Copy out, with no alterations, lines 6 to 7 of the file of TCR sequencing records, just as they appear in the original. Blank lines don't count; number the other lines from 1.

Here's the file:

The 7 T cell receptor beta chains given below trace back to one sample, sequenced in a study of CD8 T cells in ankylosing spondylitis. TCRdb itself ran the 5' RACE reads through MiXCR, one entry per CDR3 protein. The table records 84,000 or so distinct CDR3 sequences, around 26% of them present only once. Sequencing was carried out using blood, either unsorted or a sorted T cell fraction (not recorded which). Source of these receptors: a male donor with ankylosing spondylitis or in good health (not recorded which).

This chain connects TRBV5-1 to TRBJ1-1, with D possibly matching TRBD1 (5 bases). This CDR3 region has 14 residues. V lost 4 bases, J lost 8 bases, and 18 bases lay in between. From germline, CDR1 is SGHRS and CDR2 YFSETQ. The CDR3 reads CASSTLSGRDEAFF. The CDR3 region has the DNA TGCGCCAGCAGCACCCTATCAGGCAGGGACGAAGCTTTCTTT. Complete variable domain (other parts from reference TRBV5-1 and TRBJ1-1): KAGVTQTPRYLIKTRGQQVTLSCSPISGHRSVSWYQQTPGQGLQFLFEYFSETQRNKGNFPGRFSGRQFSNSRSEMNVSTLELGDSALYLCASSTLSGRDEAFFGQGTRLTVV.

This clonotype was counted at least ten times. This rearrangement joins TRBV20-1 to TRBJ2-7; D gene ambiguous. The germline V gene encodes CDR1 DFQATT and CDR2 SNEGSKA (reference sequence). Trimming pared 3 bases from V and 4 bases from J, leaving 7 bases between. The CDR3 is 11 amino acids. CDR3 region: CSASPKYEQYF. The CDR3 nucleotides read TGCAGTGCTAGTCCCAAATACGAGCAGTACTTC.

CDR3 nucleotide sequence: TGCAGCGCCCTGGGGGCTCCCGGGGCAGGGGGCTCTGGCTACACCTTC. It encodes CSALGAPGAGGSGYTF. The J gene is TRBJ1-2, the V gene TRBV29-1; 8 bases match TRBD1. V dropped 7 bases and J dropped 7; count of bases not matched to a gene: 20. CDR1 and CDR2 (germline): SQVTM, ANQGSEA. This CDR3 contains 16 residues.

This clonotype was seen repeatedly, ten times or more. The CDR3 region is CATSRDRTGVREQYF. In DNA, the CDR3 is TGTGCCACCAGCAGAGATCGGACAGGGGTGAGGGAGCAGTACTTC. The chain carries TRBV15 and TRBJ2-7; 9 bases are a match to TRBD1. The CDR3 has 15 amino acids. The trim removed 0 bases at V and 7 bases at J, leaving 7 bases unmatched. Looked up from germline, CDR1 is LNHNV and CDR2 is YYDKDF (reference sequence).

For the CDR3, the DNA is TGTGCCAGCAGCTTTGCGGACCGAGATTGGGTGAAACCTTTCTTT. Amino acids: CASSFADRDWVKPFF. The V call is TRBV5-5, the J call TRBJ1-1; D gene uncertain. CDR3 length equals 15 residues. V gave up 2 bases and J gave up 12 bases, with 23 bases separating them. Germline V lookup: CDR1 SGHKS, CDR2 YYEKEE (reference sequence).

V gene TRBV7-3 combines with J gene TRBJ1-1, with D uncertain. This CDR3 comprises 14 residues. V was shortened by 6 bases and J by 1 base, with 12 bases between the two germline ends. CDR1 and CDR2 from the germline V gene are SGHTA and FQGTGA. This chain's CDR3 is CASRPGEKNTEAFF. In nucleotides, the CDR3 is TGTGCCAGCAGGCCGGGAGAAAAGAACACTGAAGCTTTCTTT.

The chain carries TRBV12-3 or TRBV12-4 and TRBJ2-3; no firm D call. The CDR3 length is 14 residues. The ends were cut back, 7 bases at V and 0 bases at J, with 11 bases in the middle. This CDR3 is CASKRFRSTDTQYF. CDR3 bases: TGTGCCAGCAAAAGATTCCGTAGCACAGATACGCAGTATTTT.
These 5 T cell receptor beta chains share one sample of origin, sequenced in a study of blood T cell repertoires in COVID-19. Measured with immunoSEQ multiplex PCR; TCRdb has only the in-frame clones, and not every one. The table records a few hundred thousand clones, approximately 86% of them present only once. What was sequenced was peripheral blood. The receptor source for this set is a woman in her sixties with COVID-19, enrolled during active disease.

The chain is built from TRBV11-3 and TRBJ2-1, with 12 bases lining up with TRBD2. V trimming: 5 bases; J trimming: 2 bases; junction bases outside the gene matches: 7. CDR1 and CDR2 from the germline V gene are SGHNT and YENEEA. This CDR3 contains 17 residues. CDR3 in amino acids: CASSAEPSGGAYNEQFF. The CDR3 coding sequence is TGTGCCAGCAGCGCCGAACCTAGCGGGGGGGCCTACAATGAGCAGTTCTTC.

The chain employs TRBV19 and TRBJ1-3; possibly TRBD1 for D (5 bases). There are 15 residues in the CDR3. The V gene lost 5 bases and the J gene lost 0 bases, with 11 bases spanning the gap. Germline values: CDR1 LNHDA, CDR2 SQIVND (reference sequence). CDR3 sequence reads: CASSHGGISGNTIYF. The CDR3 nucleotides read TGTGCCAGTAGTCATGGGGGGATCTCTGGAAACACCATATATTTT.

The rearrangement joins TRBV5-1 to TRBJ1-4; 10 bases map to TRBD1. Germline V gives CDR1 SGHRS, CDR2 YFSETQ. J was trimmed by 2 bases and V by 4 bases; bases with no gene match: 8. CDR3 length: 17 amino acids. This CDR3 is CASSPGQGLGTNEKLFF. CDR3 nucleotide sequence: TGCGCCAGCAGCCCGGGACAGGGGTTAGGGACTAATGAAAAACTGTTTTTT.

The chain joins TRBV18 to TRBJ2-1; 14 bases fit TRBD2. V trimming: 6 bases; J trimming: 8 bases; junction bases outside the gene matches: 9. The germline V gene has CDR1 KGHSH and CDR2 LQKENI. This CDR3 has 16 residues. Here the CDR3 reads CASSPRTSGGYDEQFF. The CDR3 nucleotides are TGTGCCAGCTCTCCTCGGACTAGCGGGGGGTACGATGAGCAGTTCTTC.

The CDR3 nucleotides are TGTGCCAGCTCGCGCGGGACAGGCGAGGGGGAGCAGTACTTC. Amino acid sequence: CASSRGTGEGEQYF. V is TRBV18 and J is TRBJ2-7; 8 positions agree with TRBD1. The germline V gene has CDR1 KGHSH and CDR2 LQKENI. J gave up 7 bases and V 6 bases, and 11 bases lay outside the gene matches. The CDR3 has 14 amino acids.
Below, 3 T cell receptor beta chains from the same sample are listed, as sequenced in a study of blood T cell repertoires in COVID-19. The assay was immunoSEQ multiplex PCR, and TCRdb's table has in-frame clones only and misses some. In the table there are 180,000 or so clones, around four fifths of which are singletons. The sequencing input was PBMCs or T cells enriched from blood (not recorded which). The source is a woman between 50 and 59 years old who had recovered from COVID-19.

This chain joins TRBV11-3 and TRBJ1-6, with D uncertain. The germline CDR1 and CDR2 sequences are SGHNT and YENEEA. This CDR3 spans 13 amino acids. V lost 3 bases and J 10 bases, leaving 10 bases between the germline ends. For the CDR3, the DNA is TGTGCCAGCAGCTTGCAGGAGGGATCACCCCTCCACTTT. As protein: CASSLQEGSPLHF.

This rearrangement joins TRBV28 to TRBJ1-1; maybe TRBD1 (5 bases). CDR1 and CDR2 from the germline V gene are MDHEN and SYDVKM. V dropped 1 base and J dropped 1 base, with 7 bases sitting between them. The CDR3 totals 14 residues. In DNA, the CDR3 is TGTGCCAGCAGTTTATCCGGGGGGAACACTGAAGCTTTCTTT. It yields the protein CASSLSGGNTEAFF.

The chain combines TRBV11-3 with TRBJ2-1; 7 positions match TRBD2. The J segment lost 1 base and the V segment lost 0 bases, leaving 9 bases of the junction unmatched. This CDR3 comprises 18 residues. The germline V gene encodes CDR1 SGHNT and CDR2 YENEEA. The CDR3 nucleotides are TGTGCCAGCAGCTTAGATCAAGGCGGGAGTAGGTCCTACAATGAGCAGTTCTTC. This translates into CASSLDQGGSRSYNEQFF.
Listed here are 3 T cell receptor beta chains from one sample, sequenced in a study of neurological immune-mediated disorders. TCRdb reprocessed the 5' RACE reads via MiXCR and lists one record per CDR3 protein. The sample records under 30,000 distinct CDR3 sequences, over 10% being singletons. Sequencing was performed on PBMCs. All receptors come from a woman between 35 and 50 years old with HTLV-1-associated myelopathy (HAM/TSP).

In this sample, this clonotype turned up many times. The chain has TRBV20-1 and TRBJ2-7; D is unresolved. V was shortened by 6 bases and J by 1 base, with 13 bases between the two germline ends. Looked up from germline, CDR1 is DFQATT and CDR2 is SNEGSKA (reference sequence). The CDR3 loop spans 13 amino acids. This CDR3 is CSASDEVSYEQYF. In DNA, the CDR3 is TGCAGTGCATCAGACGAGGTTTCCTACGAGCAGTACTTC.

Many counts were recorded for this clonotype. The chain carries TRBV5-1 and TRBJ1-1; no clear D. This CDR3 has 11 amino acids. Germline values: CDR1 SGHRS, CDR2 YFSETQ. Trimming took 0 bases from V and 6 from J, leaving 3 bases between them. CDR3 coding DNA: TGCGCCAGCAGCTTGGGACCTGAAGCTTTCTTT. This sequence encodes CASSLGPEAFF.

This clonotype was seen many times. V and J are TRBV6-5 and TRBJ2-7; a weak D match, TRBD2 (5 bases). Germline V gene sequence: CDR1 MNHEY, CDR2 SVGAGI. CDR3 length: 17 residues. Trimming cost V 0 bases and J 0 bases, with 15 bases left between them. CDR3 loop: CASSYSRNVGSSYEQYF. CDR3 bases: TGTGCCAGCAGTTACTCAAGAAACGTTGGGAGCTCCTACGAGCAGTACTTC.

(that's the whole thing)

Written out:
For the CDR3, the DNA is TGTGCCAGCAGCTTTGCGGACCGAGATTGGGTGAAACCTTTCTTT. Amino acids: CASSFADRDWVKPFF. The V call is TRBV5-5, the J call TRBJ1-1; D gene uncertain. CDR3 length equals 15 residues. V gave up 2 bases and J gave up 12 bases, with 23 bases separating them. Germline V lookup: CDR1 SGHKS, CDR2 YYEKEE (reference sequence).

V gene TRBV7-3 combines with J gene TRBJ1-1, with D uncertain. This CDR3 comprises 14 residues. V was shortened by 6 bases and J by 1 base, with 12 bases between the two germline ends. CDR1 and CDR2 from the germline V gene are SGHTA and FQGTGA. This chain's CDR3 is CASRPGEKNTEAFF. In nucleotides, the CDR3 is TGTGCCAGCAGGCCGGGAGAAAAGAACACTGAAGCTTTCTTT.